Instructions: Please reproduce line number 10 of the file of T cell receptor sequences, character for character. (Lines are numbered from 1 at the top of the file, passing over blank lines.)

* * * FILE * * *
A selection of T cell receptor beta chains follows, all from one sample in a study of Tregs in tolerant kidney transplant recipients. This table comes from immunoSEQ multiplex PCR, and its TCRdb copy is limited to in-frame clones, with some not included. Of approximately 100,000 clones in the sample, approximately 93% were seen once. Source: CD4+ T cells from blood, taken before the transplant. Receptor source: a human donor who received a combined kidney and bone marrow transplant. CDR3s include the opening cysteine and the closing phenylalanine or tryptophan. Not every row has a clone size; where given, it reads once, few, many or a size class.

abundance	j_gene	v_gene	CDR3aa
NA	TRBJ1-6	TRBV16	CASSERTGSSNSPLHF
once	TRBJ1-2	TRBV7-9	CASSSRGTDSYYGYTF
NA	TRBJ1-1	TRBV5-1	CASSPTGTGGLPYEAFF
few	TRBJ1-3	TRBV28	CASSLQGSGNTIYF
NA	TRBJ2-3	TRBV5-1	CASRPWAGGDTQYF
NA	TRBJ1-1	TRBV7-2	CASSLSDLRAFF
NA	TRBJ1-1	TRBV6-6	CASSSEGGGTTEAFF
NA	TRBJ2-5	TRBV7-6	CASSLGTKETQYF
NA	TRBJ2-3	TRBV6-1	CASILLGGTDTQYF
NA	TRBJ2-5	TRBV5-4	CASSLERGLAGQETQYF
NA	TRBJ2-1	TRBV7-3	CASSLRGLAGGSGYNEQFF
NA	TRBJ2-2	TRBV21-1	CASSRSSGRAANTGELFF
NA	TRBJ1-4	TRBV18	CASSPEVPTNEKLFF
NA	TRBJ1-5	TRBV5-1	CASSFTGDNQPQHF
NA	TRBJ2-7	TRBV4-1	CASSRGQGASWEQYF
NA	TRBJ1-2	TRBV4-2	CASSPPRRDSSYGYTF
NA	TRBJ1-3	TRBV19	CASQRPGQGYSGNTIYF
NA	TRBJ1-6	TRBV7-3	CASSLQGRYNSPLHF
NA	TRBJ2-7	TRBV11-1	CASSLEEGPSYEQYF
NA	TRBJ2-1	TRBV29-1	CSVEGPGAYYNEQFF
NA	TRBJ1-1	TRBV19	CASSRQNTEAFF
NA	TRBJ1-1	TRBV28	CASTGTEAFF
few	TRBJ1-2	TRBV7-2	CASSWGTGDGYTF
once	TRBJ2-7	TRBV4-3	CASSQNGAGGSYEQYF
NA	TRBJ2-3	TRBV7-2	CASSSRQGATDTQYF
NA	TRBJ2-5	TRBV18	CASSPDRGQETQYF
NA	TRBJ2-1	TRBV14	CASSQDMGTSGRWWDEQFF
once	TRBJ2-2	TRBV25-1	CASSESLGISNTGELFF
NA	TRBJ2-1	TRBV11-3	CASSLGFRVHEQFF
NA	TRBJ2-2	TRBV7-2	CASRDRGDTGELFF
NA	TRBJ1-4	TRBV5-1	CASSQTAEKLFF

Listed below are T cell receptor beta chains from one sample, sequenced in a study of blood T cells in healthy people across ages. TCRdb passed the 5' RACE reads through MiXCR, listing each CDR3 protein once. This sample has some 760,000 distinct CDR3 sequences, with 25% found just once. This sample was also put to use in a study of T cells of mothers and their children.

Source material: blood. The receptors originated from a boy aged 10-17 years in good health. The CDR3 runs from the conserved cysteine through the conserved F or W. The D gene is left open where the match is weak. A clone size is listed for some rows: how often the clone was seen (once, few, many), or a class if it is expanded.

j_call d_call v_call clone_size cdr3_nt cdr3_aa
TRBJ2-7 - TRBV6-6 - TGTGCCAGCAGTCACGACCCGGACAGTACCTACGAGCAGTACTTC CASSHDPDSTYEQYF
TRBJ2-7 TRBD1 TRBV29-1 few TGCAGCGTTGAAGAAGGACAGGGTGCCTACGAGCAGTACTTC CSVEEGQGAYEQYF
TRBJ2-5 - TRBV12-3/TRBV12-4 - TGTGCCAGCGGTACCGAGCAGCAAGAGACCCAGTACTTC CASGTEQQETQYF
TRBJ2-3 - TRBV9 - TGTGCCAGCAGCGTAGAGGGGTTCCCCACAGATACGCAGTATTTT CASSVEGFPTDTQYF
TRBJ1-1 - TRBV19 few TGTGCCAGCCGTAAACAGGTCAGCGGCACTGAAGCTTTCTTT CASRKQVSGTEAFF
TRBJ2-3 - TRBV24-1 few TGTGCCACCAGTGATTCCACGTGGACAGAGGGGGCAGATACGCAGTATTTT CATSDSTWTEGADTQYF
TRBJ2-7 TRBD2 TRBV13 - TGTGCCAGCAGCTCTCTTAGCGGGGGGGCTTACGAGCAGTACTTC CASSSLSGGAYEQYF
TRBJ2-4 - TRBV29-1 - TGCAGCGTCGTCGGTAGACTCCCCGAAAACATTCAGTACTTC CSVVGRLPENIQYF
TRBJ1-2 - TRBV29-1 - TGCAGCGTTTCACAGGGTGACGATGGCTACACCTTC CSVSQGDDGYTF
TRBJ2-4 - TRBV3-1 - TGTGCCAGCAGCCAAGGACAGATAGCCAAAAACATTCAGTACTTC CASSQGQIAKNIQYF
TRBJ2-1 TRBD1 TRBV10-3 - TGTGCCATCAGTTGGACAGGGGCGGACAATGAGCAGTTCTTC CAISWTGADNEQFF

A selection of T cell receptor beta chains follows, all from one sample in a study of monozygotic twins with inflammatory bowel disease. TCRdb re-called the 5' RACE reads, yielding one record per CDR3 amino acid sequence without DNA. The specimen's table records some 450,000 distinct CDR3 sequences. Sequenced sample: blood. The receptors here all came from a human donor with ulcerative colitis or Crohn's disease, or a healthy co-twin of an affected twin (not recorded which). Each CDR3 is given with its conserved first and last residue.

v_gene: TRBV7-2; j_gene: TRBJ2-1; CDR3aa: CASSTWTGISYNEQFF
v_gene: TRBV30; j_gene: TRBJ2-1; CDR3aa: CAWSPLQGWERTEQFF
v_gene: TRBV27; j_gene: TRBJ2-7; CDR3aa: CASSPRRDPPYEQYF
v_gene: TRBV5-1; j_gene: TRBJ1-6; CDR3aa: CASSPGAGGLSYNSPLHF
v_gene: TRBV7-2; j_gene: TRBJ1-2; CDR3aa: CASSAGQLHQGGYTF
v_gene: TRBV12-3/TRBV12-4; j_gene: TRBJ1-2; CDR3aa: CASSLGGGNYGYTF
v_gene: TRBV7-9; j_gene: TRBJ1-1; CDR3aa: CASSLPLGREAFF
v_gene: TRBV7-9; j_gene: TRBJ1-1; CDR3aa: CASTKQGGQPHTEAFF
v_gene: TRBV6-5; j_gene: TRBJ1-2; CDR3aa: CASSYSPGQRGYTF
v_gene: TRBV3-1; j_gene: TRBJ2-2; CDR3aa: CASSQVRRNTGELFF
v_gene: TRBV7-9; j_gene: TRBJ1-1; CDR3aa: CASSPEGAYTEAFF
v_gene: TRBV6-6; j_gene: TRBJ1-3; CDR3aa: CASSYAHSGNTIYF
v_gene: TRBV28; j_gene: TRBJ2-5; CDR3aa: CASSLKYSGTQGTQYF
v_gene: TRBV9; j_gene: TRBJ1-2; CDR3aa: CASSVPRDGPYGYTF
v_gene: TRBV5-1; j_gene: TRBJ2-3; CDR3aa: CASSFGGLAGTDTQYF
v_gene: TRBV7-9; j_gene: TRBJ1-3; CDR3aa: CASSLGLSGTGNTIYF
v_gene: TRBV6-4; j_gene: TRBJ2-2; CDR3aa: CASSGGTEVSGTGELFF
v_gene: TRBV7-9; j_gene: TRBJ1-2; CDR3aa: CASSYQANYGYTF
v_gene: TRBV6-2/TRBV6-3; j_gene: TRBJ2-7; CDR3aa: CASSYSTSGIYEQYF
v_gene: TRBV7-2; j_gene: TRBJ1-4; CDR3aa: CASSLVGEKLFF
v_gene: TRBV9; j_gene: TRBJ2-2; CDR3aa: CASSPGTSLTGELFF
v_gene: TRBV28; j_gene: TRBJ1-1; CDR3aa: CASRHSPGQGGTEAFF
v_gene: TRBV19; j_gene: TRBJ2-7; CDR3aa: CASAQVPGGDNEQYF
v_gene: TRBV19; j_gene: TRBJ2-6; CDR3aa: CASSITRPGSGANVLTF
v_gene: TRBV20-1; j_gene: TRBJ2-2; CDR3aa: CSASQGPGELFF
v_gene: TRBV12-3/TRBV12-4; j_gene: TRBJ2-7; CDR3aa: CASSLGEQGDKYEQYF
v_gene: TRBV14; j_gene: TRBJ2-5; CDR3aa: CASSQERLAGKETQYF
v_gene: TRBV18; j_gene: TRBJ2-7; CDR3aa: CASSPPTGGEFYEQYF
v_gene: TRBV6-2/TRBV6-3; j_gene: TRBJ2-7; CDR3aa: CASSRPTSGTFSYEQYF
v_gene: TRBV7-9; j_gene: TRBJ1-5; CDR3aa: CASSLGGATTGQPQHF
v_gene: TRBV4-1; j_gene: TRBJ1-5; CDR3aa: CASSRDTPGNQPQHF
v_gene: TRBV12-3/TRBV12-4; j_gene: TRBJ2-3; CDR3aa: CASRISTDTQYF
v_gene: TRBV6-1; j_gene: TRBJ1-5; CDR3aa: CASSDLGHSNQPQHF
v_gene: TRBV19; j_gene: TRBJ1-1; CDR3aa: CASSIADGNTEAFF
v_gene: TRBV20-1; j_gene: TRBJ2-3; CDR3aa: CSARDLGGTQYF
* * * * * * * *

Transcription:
NA	TRBJ2-5	TRBV7-6	CASSLGTKETQYF